By Douglas Burns
We should evaluate King as our employee
In evaluating employees, one of the more important measures is time management.
And it is in this way that we should judge Iowa Congressman Steve King’s cheap charge last week that President Obama has a “default mechanism” that favors “the black person.”
King offered no evidence of this suggestion of presidential racism other than Obama’s ill-considered entry into what’s now a year-old dispute between a Harvard professor and a white cop in Cambridge, Mass., that led to a brief national discussion about law enforcement and race — and that laughable White House “Beer Summit.”
Indeed, Obama has come under criticism from African-American leaders for not having a “black” agenda, for being a product of elite Ivy schools. He’s more Wall Street than street, say some of his critics.
King, who gets testy when others challenge his motivations on racial matters, had no problems doing just that with Obama on the talk show of Watergate alum G. Gordon Liddy. Our congressman also spent the last week doing a number of other interviews in which he defended, amplified and elaborated on the statements.
King once made a great point in challenging some of my work. We can’t divine what is in the hearts of others on race, went King’s line of reasoning. King asked me to respect that in evaluating his remarks with race, but he fails to apply the same standard to himself in commenting on the commander in chief.
We can debate whether King is accurate with his portrayal of Obama as a closet black militant. But, really, is this the sort of business we want Mr. King, our $174,000-a-year employee, doing for us on the job?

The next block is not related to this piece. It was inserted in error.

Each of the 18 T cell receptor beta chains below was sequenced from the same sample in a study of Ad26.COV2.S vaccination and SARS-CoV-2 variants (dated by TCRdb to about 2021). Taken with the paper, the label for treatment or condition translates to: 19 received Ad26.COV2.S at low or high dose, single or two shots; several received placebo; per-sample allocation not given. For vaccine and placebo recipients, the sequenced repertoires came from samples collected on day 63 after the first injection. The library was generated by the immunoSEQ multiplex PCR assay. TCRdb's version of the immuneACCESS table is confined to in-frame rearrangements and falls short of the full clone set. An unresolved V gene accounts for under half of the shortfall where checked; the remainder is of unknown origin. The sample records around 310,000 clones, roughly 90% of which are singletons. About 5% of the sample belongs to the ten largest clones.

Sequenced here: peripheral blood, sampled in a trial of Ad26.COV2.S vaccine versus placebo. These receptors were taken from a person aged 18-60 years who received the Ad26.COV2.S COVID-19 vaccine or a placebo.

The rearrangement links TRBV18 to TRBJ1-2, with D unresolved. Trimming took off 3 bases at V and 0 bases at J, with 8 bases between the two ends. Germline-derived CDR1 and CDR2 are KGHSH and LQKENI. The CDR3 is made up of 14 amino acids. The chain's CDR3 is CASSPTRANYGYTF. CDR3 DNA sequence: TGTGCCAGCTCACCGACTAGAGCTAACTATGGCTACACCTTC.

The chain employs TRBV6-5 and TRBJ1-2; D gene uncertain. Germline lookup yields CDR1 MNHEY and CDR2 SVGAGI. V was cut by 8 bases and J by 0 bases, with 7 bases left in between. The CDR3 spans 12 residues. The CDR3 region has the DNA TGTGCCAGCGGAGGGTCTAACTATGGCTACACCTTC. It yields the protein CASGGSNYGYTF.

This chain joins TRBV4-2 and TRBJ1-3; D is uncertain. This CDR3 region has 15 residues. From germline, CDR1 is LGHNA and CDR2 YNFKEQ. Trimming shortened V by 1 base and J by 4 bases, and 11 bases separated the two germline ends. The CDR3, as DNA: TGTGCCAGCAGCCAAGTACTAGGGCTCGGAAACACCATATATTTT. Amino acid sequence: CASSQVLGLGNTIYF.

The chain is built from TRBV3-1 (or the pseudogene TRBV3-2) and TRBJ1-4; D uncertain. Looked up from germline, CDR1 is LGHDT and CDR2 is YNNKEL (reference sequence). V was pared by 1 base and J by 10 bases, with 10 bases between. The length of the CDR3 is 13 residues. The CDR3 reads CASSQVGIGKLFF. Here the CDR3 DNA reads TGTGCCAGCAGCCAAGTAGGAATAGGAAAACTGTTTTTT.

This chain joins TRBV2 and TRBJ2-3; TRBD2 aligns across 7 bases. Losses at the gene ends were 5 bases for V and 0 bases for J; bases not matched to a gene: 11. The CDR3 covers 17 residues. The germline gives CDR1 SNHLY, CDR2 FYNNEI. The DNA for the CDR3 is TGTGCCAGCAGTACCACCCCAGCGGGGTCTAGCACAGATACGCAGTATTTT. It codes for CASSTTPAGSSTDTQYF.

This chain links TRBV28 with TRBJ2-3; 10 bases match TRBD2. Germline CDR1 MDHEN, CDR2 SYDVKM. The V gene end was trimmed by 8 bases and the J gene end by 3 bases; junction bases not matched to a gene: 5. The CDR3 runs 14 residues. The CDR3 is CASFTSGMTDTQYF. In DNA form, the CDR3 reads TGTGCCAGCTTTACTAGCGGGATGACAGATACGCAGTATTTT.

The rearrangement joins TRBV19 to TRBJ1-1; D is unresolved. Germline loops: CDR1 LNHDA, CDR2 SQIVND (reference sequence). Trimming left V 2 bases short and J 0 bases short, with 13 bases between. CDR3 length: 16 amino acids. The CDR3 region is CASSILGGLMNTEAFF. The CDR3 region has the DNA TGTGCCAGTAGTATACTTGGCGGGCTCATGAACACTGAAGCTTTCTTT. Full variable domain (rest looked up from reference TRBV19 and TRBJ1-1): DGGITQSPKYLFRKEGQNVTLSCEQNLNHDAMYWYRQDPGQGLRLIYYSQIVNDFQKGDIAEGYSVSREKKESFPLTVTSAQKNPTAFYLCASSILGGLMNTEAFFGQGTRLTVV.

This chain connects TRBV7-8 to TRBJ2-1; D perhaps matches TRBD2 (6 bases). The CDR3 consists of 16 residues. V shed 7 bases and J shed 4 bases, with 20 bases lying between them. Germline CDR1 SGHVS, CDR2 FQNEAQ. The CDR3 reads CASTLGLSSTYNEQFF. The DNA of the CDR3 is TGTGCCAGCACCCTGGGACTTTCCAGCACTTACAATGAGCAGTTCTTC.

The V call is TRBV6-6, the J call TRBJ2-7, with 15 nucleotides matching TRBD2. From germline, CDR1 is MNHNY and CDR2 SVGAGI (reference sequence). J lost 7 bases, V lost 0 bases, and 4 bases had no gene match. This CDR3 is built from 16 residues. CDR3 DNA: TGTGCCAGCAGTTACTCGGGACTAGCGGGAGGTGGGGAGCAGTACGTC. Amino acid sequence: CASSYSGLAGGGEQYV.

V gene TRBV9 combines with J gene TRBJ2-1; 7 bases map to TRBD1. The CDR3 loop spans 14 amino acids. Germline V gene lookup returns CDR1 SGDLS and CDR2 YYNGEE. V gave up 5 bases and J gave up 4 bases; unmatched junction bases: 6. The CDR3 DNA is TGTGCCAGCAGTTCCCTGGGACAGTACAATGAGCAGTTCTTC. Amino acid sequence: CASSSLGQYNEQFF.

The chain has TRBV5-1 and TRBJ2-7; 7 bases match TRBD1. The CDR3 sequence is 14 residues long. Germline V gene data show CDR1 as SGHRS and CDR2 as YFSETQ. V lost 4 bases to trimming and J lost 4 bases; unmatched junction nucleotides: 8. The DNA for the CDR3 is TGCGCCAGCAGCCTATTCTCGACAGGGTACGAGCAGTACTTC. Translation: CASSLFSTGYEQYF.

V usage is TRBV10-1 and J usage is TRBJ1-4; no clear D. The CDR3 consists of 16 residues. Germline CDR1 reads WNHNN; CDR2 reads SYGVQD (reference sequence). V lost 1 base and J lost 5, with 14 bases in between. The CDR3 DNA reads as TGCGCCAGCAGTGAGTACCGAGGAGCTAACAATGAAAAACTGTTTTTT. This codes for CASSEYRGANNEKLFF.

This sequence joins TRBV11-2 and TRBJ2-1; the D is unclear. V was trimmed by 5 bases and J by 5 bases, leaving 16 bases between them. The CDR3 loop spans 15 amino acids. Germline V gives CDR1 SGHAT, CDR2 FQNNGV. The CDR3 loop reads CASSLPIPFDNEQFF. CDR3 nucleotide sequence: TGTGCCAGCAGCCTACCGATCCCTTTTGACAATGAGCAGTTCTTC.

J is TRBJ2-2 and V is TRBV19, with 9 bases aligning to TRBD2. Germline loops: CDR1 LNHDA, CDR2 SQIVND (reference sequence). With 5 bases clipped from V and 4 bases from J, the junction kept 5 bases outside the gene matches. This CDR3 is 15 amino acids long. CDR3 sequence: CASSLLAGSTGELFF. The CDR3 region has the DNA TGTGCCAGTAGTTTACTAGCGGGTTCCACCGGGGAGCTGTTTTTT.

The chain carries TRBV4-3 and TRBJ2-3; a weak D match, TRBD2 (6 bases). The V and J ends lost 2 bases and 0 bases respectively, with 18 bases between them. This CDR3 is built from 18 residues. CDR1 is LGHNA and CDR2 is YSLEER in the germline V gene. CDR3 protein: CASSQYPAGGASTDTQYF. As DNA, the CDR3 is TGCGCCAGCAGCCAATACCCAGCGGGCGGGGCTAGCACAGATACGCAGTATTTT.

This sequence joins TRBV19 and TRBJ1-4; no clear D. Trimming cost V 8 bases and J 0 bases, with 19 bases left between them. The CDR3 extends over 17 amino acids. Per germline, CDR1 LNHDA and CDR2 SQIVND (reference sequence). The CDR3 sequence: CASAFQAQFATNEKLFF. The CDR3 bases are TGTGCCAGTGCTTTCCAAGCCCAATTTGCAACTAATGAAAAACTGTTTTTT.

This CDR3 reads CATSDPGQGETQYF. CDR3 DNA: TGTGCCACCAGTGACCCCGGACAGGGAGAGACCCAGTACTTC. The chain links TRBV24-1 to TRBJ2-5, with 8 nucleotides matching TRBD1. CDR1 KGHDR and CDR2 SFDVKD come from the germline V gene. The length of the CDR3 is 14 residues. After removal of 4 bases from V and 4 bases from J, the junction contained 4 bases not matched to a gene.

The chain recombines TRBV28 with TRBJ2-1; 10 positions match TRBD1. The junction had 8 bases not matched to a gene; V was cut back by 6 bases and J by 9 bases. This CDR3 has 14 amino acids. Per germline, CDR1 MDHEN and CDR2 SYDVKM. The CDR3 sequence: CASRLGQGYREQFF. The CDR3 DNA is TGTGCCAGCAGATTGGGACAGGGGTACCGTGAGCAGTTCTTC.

The time King spends on this matter is time he’s not devoting to the great sweep of land that is the 5th Congressional District. A self-described insomniac, King can claim that he has time to be a right-wing talk-show darling and a reliable piñata for MSNBC’s liberal commentators whose eyes light up like kids seeing candies every time they see the Kiron Republican’s lips jiggle.
But at the end of the day, there’s no getting away from the fact that it takes time and energy and political capital to play the role of Congressman Steve King as he’s written the part.
Some questions we should ask ourselves:
Many of us in western Iowa go days or weeks without even seeing an African American in person. Are we suffering any grievances at the hands of the “black person?” Is that on your mind today? You actually worried about the black man getting over on you? Come on.
More importantly, when King is chasing the lights, cameras and action of the spit-scream arena of modern political talk entertainment shows, what is he neglecting in Cherokee or Carroll or Creston or Council Bluffs? What agricultural or economic-development issue is getting less attention than it would otherwise have?
The most important choice we make in life is how to use our time. It is a limited commodity. King is on our clock, and he’s spending our time in ways that have little to do with real life in western Iowa.
This is the case King’s opponent in the fall, Manning native Matt Campbell, is making.
“When you look at the history of Mr. King’s statements, it reflects a pattern,” said Campbell, the Democrat who won this month’s party primary here in western Iowa. “Instead of focusing on moving America forward, King is busy making polarizing statements.”
On a conference call with reporters, U.S. Sen. Tom Harkin, D-Iowa, went even further. Harkin said King is using his position — and the trust we give him — to audition for another job.
“You know what I read in all this? It just appears to me that Rep. King is tired of being a congressman and really what he wants to do is join Glenn Beck on the radio circuit,” Harkin said in response to a question from Cityview. “It seems to me that’s really what he’d like to do. That’s sort of his genre. That’s sort of what he gets his kicks out of. Now maybe that’s what he ought to do is join Glenn Beck and Rush Limbaugh and that crowd.” CV
Douglas Burns is a fourth-generation Iowa newspaperman who writes for The Carroll Daily Times Herald and offers columns for Cityview.